While it is still unclear whether or not Chaucer the poet, Chaucer’s narrator, or a combination of the two actively engage in a proto-cognitive science in the House of Fame and the greater body of Chaucerian dream visions, it is evident that similar questions pertaining to the process of dreaming that are being tackled by modern day cognitive scientists do emerge within the text of this medieval poem.
Chaucer clearly has some level of exposure to models of cognition or at least cognitive understanding and an understanding of the conscious mind. Chaucer also exhibits a knowledge of a wide spectrum of dream theory. The degree to which his understanding may or may not extend is still a point of contention, but his grasp is deep enough for him to develop interesting characters who are able to traverse in and out of a waking and sleeping state, and in and out of real and fantastic worlds. While there is still much to be explored in the House of Fame, one can conclude that cognitive science in some form is not as new a field as many may argue. It is important to take the content of our current conversations and revisit older texts to see if they are illuminated under our new lights.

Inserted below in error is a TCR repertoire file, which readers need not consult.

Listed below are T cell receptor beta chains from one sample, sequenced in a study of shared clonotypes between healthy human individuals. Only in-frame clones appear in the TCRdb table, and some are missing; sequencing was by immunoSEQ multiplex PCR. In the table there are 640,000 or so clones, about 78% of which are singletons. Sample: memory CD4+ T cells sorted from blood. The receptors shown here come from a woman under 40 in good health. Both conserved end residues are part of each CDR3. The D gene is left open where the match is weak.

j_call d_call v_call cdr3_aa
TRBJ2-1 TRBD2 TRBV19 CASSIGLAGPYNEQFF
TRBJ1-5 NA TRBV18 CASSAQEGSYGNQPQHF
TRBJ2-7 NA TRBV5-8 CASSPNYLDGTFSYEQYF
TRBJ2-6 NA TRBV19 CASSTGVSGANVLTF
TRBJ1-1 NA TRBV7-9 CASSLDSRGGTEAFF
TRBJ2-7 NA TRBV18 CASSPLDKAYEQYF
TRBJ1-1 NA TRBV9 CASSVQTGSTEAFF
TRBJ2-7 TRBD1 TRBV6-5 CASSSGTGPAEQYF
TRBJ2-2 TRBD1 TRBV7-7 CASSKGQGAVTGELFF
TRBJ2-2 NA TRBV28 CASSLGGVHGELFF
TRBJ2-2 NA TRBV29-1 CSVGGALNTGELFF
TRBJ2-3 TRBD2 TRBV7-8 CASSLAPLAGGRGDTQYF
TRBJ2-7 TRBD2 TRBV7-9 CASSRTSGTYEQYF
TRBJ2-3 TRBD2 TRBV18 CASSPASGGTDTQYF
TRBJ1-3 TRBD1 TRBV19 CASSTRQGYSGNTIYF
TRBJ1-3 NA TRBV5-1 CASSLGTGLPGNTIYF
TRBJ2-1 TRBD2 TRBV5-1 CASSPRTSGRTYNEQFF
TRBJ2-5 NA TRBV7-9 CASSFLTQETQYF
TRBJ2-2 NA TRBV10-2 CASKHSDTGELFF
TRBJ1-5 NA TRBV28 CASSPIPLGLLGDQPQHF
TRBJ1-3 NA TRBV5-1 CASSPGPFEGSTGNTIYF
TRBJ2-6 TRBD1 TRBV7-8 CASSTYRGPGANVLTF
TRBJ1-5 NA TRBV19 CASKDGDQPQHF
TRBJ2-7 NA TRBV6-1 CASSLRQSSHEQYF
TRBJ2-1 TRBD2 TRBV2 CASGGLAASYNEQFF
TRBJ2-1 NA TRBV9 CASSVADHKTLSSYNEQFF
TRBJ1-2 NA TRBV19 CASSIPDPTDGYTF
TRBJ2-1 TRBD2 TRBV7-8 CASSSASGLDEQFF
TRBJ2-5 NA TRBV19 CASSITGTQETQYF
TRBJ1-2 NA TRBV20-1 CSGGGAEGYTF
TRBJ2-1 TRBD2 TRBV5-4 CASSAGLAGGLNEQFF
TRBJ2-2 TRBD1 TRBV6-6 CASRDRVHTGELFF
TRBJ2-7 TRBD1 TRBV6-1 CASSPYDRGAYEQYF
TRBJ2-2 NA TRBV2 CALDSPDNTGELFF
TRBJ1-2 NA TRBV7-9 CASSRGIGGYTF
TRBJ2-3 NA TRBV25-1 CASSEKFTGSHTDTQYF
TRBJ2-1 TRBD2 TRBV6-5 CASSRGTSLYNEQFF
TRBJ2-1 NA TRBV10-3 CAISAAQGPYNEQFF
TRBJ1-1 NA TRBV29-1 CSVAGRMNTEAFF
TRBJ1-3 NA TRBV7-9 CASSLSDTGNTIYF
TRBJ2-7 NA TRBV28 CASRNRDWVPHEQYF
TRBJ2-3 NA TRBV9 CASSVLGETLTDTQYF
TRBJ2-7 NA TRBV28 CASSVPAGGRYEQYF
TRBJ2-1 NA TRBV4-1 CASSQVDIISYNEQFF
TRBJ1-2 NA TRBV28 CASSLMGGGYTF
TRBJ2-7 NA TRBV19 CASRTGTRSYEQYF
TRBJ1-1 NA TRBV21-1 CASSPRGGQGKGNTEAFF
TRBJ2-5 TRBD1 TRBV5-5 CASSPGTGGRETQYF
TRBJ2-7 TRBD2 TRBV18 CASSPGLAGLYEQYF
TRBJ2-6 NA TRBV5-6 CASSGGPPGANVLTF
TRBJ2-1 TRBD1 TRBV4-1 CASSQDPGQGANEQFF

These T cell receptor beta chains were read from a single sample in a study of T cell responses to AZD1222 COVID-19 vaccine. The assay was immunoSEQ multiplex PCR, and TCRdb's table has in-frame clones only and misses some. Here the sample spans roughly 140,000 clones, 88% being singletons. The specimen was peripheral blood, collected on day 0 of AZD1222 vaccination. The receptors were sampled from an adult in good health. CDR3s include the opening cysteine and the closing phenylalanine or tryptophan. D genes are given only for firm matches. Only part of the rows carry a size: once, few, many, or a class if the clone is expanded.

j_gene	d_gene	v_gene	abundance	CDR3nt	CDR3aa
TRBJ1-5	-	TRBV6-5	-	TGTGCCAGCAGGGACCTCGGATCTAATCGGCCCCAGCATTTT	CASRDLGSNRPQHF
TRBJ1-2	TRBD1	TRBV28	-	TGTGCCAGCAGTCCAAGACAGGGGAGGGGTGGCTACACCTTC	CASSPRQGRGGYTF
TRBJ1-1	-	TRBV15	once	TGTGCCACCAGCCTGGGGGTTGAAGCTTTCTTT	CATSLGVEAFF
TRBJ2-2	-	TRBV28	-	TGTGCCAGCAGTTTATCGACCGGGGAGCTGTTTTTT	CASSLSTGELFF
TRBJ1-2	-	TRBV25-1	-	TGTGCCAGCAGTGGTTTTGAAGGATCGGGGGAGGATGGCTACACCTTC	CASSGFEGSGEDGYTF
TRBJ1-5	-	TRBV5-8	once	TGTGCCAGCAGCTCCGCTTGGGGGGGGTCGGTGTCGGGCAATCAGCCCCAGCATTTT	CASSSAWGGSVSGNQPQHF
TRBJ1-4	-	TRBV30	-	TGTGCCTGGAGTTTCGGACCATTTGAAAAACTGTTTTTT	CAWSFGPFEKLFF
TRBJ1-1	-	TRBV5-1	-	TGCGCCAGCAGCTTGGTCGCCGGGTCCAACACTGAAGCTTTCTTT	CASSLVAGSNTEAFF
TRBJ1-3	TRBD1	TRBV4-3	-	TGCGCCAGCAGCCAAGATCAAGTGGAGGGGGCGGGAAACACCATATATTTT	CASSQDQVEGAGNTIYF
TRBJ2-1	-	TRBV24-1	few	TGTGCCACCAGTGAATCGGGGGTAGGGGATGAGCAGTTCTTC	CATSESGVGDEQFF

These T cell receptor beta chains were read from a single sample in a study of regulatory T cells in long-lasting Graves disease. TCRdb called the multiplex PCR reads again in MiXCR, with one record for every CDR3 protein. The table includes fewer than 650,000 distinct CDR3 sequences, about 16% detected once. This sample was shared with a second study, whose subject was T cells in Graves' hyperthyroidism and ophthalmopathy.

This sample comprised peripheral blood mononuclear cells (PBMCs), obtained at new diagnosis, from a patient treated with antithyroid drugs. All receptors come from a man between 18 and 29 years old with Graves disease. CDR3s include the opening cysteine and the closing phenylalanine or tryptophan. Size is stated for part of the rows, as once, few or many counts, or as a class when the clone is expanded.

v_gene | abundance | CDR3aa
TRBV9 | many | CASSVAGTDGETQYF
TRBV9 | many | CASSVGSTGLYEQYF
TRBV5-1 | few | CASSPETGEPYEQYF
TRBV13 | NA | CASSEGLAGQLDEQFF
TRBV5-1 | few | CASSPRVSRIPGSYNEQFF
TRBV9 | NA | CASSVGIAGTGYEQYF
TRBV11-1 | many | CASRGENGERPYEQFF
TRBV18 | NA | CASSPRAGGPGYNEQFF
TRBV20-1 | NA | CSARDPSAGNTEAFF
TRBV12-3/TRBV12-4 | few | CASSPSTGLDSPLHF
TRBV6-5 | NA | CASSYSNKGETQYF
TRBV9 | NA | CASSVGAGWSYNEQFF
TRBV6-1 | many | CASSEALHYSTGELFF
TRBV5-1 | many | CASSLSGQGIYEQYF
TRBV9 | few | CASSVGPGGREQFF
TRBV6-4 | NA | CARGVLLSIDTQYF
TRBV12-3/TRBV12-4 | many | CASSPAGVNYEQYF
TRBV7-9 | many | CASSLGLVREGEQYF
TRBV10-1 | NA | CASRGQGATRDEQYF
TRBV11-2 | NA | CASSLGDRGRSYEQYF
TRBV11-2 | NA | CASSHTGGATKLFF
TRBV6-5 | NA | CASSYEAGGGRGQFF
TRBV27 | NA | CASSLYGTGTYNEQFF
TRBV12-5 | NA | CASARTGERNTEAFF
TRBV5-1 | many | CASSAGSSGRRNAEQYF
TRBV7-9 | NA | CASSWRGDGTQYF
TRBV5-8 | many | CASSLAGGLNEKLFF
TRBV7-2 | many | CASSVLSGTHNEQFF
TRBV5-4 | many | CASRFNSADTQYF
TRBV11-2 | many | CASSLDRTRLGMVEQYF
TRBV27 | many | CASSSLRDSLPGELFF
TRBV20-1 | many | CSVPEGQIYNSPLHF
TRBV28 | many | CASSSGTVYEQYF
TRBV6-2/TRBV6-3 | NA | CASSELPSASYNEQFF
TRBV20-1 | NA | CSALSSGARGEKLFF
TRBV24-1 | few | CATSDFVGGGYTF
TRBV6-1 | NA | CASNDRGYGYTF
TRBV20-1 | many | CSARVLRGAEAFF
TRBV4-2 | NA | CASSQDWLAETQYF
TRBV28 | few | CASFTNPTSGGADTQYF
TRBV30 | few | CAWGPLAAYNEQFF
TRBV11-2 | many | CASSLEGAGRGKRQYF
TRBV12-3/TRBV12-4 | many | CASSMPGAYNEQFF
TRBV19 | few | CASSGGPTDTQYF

Perhaps the answers to these questions lie within Chaucer’s House of Fame. Hobson and Hartmann may be pleased to know that the inspiration for their modern day research could be traced as far back as the 14th century, and even further according to Chaucer.